Il tema dell’abbandono è sempre di grande attualità, purtroppo.
Il modo in cui Martin Usborne, fotografo residente a Londra, tratta questo tema drammatico, ci ha colpito in modo particolare.
Quando un amante degli animali è anche un artista, il risultato è sorprendente. Così nasce The Silence of Dogs in Cars, una raccolta di fotografie che ritraggono cani abbandonati in auto.
Se, come noi, ritenete che i nostri animali siano essenziali per completare l’esistenza, vi farete emozionare da questi scatti.
Questo il link al sito con le immagini realizzate: Dogs In Cars | Martin Usborne
Maus © Martin Usborne
Alfie © Martin Usborne
Prospero © Martin Usborne
Bones © Martin Usborne
Attualmente Martin è impegnato in un progetto particolare “A year to help” (un anno per aiutare), ovvero, “quanti animali può salvare un solo uomo in 365 giorni?”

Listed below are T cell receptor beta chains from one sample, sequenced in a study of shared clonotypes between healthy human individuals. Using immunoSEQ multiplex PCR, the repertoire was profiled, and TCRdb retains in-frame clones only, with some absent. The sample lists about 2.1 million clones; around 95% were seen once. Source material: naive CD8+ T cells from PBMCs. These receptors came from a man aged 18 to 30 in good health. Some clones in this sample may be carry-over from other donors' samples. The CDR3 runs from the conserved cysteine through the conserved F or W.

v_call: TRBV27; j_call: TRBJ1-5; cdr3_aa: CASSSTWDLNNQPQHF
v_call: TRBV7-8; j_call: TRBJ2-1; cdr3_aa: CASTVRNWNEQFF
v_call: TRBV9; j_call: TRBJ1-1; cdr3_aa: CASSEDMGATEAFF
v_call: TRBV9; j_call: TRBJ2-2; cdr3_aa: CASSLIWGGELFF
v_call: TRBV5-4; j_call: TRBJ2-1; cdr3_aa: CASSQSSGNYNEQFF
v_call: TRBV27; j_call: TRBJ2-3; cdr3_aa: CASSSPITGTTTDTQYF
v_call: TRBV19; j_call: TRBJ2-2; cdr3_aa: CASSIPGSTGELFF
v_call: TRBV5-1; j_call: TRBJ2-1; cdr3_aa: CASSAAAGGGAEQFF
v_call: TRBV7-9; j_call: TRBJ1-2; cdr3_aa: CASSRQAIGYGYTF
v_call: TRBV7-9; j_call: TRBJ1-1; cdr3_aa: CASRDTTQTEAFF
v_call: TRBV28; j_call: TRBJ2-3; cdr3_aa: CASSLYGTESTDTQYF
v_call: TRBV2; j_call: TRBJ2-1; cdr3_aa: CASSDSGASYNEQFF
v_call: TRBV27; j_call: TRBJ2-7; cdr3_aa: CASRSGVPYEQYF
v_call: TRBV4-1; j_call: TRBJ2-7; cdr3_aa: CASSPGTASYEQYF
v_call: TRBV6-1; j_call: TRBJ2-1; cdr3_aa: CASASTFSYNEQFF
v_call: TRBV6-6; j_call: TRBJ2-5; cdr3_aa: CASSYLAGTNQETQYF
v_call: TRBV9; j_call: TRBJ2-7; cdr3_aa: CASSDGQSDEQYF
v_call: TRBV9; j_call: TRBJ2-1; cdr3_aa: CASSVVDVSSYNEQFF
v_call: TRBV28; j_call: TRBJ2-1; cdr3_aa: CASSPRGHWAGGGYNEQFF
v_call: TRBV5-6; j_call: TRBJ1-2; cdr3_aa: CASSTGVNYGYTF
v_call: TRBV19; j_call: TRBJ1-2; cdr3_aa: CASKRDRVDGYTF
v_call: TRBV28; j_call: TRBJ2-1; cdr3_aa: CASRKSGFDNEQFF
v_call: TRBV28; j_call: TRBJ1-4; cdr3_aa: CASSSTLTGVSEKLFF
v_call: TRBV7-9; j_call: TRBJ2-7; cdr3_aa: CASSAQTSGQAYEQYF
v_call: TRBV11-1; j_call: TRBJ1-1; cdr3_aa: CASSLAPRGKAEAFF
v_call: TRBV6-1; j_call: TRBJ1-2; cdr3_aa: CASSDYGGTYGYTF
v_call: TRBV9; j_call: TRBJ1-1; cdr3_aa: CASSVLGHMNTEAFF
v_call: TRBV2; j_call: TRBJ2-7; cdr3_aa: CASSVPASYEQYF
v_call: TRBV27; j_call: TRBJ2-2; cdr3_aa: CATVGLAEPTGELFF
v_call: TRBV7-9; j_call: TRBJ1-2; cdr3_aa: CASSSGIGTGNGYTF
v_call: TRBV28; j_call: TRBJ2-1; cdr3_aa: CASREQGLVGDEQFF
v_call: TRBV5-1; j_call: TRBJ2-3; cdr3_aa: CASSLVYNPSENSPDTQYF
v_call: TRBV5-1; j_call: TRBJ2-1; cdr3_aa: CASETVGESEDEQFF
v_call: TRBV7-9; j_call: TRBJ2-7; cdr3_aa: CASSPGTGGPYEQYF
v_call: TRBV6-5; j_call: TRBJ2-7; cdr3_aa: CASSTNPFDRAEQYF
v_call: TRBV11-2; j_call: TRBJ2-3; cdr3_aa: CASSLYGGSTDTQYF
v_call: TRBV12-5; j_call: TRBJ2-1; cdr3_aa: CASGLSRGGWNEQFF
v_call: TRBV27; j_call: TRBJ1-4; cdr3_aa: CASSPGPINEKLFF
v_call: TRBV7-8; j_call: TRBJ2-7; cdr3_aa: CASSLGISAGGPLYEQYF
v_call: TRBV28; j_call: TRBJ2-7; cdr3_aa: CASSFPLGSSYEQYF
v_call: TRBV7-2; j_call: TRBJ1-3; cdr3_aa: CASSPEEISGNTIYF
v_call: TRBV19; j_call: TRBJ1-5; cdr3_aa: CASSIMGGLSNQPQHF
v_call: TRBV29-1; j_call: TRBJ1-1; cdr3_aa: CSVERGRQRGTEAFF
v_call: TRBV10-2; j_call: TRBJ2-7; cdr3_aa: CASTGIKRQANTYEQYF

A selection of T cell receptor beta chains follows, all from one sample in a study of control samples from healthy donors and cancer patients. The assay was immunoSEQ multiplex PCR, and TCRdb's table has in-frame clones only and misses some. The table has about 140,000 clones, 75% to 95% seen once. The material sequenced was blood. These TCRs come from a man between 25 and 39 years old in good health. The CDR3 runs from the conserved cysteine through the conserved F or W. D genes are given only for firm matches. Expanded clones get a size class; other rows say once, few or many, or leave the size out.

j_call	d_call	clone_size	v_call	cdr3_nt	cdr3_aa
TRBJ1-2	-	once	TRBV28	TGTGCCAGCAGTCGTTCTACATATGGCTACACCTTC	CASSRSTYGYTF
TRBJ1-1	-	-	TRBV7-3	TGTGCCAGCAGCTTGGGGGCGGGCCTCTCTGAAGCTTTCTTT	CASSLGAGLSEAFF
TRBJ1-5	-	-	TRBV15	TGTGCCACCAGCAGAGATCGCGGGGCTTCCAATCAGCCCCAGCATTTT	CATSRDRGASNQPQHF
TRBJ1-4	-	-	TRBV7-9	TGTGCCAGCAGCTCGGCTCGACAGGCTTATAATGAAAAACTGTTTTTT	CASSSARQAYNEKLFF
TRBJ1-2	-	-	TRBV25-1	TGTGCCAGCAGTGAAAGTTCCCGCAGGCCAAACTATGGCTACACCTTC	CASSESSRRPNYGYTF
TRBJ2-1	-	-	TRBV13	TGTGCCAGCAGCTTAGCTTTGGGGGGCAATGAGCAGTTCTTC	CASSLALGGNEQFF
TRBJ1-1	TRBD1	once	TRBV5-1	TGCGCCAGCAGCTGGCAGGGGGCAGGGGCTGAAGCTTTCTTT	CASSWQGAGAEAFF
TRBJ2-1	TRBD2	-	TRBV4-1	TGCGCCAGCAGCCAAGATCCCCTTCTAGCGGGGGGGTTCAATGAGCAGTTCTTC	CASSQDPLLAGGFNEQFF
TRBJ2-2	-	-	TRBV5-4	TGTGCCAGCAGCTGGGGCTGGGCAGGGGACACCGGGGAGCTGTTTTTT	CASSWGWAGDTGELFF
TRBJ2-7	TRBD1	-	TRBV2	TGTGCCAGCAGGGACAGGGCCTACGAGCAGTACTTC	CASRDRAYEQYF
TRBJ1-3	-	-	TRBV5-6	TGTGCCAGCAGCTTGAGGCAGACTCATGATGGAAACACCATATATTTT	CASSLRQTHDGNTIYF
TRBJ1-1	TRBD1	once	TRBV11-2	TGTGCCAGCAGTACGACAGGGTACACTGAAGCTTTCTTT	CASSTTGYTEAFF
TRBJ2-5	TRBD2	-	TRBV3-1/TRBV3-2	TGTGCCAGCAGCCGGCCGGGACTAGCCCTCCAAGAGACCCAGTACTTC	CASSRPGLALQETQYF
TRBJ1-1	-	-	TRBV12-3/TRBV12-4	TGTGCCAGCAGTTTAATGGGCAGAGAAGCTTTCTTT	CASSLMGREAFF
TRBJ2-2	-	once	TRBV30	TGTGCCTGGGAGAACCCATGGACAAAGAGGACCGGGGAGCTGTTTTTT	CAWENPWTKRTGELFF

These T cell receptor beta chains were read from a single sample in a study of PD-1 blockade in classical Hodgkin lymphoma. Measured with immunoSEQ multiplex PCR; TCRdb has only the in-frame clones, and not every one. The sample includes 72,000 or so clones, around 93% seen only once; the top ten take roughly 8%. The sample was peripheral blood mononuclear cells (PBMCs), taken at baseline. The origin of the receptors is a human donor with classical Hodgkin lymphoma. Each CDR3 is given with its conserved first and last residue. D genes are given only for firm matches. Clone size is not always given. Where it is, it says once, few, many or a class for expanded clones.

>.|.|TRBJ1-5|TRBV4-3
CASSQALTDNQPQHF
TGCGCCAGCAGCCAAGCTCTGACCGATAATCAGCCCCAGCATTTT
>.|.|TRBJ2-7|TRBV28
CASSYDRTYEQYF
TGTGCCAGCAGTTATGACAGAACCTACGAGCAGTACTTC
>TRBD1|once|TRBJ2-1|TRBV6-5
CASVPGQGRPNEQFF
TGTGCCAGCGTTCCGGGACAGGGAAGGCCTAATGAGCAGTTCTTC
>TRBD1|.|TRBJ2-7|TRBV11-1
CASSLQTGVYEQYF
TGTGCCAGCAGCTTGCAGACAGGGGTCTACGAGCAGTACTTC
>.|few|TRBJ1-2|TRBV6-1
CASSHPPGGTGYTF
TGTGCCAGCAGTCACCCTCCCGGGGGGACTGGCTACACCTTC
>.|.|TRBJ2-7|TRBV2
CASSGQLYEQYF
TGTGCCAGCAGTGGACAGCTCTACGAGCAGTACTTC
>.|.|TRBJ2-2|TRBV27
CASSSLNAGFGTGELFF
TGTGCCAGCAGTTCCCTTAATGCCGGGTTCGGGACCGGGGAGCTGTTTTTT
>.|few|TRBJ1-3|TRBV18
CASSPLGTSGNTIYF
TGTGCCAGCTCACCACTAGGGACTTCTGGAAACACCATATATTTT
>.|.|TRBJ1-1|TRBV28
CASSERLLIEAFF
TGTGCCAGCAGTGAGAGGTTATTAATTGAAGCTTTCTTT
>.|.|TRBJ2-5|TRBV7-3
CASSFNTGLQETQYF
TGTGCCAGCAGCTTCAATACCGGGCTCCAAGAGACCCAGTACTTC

The Silence of Dogs in Cars
I was once left in a car at a young age. I don’t know when or where or for how long, possibly at the age of four, perhaps outside a supermarket, probably for fifteen minutes only. The details don’t matter. The point is that I wondered if anyone would come back. The fear I felt was strong: in a child’s mind it is possible to be alone forever.
Around the same age I began to feel a deep affinity with animals – in particular their plight at the hands of humans. I saw a TV documentary that included footage of a dog being put in a plastic bag and being kicked. What appalled me most was that the dog could not speak back.
I should say that I was a well-loved child and never abandoned and yet it is clear that both these experiences arose from the same place deep inside me: a fear of being alone and unheard.
When I started this project I knew the photos would be dark. In a sense, I was attempting to go back inside my car, to re-experience what I couldn’t bear as a child. What I didn’t expect was to see so many subtle reactions by the dogs: some sad, some expectant, some angry, some dejected. It was as if upon opening up a box of grey-coloured pencils I was surprised to see so many shades inside.
There is life in the darkest places inside us.
© Martin Usborne